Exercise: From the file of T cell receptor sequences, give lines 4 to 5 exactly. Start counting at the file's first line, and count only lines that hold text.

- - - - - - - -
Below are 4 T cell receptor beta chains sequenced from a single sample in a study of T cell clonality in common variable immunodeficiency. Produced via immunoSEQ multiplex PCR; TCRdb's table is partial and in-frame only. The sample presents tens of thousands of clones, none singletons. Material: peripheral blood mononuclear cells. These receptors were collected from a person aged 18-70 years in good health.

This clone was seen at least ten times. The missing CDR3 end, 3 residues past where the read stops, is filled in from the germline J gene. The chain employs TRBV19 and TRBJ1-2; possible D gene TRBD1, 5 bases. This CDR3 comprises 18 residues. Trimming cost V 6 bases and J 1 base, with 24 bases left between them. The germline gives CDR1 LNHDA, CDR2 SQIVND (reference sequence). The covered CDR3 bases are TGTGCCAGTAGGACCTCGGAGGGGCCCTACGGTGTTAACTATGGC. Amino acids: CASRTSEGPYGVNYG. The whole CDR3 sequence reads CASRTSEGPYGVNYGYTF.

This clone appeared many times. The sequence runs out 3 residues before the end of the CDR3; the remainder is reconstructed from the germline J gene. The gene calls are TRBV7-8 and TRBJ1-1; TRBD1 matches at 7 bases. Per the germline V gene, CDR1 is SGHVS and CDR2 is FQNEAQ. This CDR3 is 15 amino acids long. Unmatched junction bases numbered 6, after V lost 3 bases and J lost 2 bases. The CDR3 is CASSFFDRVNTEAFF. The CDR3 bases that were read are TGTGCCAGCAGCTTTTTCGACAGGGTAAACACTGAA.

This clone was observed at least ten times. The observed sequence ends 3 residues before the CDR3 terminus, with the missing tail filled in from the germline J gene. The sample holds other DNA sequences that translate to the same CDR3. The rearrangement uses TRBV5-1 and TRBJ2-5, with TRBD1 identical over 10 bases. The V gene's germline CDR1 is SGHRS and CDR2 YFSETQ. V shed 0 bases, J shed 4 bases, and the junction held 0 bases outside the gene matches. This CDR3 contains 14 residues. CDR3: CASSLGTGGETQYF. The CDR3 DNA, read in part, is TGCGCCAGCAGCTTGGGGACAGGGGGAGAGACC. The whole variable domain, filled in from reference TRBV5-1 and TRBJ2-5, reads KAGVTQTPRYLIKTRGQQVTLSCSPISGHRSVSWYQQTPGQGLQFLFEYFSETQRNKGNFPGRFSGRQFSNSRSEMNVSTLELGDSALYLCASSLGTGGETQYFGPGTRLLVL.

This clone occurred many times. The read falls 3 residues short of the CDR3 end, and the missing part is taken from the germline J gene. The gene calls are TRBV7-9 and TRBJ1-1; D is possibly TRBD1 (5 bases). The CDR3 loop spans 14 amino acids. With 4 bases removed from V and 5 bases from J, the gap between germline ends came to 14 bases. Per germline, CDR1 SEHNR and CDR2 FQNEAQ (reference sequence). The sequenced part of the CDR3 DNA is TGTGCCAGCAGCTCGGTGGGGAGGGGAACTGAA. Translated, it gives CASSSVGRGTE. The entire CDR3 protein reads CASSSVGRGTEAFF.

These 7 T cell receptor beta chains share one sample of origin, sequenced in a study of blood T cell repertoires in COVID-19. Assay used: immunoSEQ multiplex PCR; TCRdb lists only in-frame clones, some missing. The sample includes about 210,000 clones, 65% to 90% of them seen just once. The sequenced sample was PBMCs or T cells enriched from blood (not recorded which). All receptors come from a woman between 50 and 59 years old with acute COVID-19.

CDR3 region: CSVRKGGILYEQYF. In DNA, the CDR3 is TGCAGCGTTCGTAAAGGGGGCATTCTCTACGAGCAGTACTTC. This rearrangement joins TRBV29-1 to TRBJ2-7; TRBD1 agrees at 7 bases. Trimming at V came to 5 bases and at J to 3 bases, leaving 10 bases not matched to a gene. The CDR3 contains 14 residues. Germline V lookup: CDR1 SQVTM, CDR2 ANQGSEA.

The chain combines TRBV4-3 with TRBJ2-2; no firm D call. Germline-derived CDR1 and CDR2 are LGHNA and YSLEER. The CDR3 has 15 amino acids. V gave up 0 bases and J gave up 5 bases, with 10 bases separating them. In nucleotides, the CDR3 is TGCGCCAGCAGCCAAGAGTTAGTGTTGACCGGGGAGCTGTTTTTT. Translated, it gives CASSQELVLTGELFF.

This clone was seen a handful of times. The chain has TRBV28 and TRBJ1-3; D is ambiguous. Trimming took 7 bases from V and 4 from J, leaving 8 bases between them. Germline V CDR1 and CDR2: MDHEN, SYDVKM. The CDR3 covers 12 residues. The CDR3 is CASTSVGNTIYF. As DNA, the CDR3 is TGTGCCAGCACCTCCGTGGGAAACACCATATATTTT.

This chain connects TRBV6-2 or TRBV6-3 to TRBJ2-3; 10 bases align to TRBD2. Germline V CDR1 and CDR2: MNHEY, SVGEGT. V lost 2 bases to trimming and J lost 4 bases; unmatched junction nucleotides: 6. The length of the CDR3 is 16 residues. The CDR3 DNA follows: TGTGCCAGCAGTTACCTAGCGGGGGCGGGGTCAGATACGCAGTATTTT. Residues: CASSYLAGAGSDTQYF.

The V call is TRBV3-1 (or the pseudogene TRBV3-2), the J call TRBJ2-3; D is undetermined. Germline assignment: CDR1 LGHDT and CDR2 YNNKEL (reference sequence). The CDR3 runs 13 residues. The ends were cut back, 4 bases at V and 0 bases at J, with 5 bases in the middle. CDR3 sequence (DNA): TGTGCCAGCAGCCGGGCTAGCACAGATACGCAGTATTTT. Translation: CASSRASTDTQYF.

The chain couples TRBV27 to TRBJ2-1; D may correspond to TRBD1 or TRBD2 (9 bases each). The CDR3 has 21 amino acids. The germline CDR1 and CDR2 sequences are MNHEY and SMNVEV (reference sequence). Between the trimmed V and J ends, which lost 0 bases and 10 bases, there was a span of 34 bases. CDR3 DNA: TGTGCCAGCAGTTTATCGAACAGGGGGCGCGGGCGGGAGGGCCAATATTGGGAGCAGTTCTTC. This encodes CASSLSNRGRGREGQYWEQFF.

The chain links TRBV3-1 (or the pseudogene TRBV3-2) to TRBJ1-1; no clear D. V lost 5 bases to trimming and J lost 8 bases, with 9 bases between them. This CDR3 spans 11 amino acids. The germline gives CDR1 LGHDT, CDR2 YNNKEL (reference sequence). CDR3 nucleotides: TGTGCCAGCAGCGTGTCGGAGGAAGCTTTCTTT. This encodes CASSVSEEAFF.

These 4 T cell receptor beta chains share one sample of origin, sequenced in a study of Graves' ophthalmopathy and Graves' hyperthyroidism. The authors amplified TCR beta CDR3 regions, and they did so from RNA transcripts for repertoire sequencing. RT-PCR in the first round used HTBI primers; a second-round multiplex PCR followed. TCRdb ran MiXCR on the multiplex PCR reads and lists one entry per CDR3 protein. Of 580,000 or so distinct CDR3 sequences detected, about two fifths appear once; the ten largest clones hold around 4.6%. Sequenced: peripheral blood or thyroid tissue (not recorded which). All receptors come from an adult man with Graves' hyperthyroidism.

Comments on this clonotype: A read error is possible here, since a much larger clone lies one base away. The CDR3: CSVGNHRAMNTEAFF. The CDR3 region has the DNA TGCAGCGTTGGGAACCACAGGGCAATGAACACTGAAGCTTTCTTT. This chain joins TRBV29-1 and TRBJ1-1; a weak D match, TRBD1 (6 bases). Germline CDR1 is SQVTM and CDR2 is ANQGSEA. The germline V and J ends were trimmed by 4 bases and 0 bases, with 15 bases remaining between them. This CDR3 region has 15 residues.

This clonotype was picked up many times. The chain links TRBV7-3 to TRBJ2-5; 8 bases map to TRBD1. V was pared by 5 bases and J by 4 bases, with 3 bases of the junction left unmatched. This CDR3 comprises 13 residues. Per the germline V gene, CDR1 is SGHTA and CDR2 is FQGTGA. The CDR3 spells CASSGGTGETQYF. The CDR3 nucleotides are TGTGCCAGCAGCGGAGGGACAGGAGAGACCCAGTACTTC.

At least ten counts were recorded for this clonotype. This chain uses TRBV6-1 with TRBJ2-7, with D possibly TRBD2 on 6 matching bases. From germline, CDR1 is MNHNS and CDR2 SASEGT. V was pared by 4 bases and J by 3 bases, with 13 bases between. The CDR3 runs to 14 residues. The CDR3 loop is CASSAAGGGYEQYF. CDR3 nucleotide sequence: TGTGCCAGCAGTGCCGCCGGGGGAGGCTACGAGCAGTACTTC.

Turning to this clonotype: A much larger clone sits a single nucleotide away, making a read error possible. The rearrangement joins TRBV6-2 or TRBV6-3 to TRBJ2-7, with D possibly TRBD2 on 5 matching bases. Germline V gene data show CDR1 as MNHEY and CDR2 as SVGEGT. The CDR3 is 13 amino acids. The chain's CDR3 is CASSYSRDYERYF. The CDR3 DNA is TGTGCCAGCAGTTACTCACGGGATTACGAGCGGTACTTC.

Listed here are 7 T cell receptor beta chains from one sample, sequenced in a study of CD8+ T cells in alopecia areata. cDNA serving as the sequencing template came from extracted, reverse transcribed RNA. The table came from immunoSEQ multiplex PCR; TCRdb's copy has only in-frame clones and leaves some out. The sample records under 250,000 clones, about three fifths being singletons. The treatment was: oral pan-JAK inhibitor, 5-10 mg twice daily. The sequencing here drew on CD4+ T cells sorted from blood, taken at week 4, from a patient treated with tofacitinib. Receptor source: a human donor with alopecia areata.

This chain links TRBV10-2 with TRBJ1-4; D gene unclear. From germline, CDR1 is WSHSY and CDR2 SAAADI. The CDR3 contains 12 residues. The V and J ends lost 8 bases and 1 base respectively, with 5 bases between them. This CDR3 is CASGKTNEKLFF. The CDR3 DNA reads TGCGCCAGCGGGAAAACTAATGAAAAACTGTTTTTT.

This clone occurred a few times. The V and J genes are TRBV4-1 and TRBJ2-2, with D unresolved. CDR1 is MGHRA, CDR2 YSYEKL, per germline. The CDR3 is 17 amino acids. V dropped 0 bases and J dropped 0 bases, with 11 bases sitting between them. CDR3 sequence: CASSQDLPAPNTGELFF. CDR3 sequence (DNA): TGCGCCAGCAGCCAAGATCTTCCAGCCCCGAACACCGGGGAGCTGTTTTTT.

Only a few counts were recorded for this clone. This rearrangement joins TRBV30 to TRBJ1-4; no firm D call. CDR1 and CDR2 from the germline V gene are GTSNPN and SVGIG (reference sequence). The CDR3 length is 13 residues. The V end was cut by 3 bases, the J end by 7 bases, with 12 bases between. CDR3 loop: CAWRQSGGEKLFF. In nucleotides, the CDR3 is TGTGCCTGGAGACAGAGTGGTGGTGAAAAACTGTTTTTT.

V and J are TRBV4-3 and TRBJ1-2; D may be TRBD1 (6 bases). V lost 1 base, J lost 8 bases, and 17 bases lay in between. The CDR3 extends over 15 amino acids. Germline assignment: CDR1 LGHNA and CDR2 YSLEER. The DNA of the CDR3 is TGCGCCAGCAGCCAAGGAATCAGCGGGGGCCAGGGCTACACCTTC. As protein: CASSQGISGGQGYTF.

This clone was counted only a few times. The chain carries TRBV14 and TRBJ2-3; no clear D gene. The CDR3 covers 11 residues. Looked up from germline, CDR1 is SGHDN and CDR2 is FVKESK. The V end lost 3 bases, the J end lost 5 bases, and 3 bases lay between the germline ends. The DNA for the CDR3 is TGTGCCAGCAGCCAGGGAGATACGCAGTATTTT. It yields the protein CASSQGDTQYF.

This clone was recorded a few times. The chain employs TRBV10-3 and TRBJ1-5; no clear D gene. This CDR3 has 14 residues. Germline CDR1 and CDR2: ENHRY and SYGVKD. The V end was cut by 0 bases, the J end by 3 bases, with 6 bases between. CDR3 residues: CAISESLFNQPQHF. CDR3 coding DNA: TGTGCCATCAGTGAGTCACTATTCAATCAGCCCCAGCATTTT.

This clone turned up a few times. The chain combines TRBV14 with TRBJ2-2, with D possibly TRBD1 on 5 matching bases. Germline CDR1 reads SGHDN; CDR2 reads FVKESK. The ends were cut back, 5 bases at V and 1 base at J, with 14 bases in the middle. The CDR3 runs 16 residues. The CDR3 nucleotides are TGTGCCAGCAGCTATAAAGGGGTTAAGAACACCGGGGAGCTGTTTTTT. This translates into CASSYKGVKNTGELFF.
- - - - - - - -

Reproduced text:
This clone was observed at least ten times. The observed sequence ends 3 residues before the CDR3 terminus, with the missing tail filled in from the germline J gene. The sample holds other DNA sequences that translate to the same CDR3. The rearrangement uses TRBV5-1 and TRBJ2-5, with TRBD1 identical over 10 bases. The V gene's germline CDR1 is SGHRS and CDR2 YFSETQ. V shed 0 bases, J shed 4 bases, and the junction held 0 bases outside the gene matches. This CDR3 contains 14 residues. CDR3: CASSLGTGGETQYF. The CDR3 DNA, read in part, is TGCGCCAGCAGCTTGGGGACAGGGGGAGAGACC. The whole variable domain, filled in from reference TRBV5-1 and TRBJ2-5, reads KAGVTQTPRYLIKTRGQQVTLSCSPISGHRSVSWYQQTPGQGLQFLFEYFSETQRNKGNFPGRFSGRQFSNSRSEMNVSTLELGDSALYLCASSLGTGGETQYFGPGTRLLVL.

This clone occurred many times. The read falls 3 residues short of the CDR3 end, and the missing part is taken from the germline J gene. The gene calls are TRBV7-9 and TRBJ1-1; D is possibly TRBD1 (5 bases). The CDR3 loop spans 14 amino acids. With 4 bases removed from V and 5 bases from J, the gap between germline ends came to 14 bases. Per germline, CDR1 SEHNR and CDR2 FQNEAQ (reference sequence). The sequenced part of the CDR3 DNA is TGTGCCAGCAGCTCGGTGGGGAGGGGAACTGAA. Translated, it gives CASSSVGRGTE. The entire CDR3 protein reads CASSSVGRGTEAFF.